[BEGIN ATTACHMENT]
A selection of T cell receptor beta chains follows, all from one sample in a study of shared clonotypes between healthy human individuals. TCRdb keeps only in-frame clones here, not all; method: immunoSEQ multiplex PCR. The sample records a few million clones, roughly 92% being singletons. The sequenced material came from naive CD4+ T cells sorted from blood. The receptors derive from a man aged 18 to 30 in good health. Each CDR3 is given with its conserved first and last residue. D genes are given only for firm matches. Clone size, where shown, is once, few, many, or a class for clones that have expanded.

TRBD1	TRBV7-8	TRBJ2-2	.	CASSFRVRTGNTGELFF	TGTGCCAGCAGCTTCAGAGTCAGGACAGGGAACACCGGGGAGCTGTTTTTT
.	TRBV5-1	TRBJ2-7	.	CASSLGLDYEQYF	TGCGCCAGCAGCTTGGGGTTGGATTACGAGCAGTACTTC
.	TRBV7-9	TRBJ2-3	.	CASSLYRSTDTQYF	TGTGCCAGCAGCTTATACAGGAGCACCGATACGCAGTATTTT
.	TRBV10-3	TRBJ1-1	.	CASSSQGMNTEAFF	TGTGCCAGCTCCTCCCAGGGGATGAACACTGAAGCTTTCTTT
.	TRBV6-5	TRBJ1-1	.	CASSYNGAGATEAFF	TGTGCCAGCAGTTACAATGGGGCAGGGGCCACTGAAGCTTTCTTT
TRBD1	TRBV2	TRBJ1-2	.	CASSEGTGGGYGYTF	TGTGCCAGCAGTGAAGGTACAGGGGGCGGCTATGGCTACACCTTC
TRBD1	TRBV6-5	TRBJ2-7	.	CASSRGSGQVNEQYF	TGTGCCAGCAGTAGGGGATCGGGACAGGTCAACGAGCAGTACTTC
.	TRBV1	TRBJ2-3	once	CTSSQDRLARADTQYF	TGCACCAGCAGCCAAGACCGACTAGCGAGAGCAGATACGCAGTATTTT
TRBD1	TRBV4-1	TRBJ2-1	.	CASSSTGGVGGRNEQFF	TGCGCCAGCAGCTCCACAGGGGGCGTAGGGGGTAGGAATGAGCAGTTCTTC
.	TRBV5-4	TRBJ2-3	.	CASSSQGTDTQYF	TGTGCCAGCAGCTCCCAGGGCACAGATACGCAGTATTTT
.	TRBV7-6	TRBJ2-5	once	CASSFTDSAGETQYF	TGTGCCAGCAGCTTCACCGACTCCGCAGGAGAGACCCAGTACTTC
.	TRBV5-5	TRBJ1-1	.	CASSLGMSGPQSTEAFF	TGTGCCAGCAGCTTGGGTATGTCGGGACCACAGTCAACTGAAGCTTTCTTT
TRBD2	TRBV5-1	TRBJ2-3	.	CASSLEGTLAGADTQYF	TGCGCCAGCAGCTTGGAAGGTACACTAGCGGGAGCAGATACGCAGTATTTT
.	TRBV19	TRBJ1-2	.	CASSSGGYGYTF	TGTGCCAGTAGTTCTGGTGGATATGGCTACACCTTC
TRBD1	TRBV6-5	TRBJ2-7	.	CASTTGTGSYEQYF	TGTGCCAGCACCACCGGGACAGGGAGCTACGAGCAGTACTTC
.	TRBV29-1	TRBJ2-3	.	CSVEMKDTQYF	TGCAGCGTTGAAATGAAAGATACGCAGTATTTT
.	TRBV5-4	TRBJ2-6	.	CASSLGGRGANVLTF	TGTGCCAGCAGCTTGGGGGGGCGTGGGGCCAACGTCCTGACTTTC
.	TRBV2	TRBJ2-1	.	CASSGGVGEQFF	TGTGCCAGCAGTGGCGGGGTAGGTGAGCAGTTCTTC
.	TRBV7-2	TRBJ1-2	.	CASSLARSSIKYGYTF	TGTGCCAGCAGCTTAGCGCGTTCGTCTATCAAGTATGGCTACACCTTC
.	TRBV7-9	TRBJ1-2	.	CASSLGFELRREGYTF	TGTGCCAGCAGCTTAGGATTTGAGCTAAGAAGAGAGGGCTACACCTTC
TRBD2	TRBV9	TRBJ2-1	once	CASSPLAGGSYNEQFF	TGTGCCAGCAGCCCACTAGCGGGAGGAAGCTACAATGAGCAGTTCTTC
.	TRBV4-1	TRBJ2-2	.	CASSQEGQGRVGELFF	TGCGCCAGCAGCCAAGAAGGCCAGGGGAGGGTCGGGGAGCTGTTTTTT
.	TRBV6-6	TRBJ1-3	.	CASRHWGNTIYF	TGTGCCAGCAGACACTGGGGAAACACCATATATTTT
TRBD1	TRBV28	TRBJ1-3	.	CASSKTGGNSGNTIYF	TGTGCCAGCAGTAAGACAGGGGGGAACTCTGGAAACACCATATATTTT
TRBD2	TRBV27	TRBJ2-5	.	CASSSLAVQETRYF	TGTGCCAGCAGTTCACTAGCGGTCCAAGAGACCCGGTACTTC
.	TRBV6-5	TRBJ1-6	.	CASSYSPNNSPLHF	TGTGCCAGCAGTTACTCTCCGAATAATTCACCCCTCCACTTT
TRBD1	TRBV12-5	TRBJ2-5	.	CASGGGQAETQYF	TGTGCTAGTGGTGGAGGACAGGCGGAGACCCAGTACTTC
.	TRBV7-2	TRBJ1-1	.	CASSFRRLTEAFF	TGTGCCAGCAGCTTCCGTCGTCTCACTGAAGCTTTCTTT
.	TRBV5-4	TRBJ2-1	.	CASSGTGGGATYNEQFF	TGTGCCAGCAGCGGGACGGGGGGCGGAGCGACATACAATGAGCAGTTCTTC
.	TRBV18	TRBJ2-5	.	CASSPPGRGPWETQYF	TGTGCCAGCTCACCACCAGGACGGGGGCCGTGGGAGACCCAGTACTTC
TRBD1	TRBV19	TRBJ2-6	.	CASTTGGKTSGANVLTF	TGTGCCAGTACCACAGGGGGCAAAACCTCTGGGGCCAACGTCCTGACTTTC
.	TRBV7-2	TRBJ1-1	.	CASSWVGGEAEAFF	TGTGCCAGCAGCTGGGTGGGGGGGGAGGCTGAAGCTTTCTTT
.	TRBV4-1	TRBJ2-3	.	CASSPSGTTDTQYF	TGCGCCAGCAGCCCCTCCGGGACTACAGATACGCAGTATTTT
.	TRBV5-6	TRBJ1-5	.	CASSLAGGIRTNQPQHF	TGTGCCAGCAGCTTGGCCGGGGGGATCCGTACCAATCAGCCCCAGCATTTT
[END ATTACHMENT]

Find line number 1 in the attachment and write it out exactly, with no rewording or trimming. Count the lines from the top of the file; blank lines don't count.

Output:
A selection of T cell receptor beta chains follows, all from one sample in a study of shared clonotypes between healthy human individuals. TCRdb keeps only in-frame clones here, not all; method: immunoSEQ multiplex PCR. The sample records a few million clones, roughly 92% being singletons. The sequenced material came from naive CD4+ T cells sorted from blood. The receptors derive from a man aged 18 to 30 in good health. Each CDR3 is given with its conserved first and last residue. D genes are given only for firm matches. Clone size, where shown, is once, few, many, or a class for clones that have expanded.